West of Chetumal, along the border with Guatemala, lie the little-visited but dramatic Río Bec sites, many tucked in dense jungle that harbours diverse birds and beasts, especially in the Calakmul Biosphere Reserve, around the ruins of the same name. The area was once heavily populated by lowland Maya, and linked with the site of Tikal in Guatemala. The largest ruins here, with their long, low buildings, dramatic towers (really elongated, stylized pyramids) and intricate carvings, are easily as impressive as Chichén Itzá, heightened by the jungle setting. The area is accessible either from Campeche or from Chetumal, and you’ll need to have a car or hire a taxi to see many of these sites – but this means you’ll see few other tourists.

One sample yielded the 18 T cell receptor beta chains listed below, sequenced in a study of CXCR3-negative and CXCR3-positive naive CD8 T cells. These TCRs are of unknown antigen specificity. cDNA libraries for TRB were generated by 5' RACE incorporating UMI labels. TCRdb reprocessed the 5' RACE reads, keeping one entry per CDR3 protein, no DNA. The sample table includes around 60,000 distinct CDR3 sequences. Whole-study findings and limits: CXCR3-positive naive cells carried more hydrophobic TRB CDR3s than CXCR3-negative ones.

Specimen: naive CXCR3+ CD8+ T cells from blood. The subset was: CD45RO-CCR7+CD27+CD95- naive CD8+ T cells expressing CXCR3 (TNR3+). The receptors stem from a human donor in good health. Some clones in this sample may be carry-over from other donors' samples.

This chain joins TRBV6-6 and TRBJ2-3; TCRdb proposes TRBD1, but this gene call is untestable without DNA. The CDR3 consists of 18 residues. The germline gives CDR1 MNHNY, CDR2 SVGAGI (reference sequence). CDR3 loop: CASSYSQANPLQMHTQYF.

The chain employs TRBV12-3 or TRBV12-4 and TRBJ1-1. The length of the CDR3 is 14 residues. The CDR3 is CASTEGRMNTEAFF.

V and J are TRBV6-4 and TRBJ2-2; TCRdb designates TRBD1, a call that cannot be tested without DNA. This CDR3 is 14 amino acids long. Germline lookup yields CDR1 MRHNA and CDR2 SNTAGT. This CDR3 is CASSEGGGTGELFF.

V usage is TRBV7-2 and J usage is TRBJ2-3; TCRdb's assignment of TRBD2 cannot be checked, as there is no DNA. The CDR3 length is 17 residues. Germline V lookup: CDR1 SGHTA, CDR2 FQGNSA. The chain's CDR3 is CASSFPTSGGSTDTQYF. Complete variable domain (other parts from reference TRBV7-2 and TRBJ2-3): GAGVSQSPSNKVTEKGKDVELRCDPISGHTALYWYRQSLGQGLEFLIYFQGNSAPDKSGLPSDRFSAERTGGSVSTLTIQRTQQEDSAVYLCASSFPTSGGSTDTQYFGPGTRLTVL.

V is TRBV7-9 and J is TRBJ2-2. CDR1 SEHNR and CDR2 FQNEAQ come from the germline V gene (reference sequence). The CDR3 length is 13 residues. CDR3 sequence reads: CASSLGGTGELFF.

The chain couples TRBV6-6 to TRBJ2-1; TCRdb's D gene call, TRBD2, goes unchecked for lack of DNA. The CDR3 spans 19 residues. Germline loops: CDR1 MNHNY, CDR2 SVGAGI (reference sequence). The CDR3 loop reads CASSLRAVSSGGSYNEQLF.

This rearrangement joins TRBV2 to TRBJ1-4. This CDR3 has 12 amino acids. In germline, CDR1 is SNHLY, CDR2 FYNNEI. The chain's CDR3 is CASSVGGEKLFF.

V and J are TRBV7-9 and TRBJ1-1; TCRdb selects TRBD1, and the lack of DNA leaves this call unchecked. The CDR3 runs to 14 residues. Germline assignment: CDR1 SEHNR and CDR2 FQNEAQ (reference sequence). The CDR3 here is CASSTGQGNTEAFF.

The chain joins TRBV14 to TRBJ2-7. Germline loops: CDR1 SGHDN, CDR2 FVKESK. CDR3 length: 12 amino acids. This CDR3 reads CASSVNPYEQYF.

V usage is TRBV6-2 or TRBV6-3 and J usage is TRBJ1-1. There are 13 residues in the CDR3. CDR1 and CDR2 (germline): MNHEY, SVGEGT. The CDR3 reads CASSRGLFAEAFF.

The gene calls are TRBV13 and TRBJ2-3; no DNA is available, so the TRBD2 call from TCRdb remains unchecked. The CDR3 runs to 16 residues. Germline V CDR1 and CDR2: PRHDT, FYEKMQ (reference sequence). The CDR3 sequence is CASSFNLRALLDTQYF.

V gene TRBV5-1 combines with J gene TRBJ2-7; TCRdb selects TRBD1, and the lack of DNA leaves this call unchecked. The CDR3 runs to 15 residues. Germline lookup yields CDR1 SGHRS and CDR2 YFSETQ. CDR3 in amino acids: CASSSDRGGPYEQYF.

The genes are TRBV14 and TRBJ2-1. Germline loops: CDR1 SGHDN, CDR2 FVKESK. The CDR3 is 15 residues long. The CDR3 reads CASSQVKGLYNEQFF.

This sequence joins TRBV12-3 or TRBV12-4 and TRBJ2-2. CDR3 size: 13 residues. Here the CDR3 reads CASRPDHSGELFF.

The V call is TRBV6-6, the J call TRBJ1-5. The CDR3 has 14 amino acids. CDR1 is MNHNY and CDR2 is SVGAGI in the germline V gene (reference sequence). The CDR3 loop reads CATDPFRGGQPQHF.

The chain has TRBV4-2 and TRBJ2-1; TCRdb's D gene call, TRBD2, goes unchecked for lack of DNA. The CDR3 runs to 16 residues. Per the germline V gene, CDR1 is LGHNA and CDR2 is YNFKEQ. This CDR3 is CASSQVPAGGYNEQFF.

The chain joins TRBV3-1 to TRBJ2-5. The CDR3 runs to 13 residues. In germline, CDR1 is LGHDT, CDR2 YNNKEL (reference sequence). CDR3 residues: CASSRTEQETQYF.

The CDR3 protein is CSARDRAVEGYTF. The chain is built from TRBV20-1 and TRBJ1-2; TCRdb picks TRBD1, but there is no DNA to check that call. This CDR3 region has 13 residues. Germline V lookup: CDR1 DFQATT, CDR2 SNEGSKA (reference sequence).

The largest town in the area is Francisco Escárcega (usually just called Escárcega), far to the west in Campeche state. It’s a major bus hub, but somewhat dusty and unwelcoming, so most visitors to the sites use the much smaller village of Xpujil, on the border of Campeche and Quintana Roo, as a base for visiting the area. It’s a one-street town straddling Hwy-186, with basic hotels and restaurants, as well as taxi drivers prepared to shuttle visitors around. If you’re in your own car, note that there’s a gas station just east of town.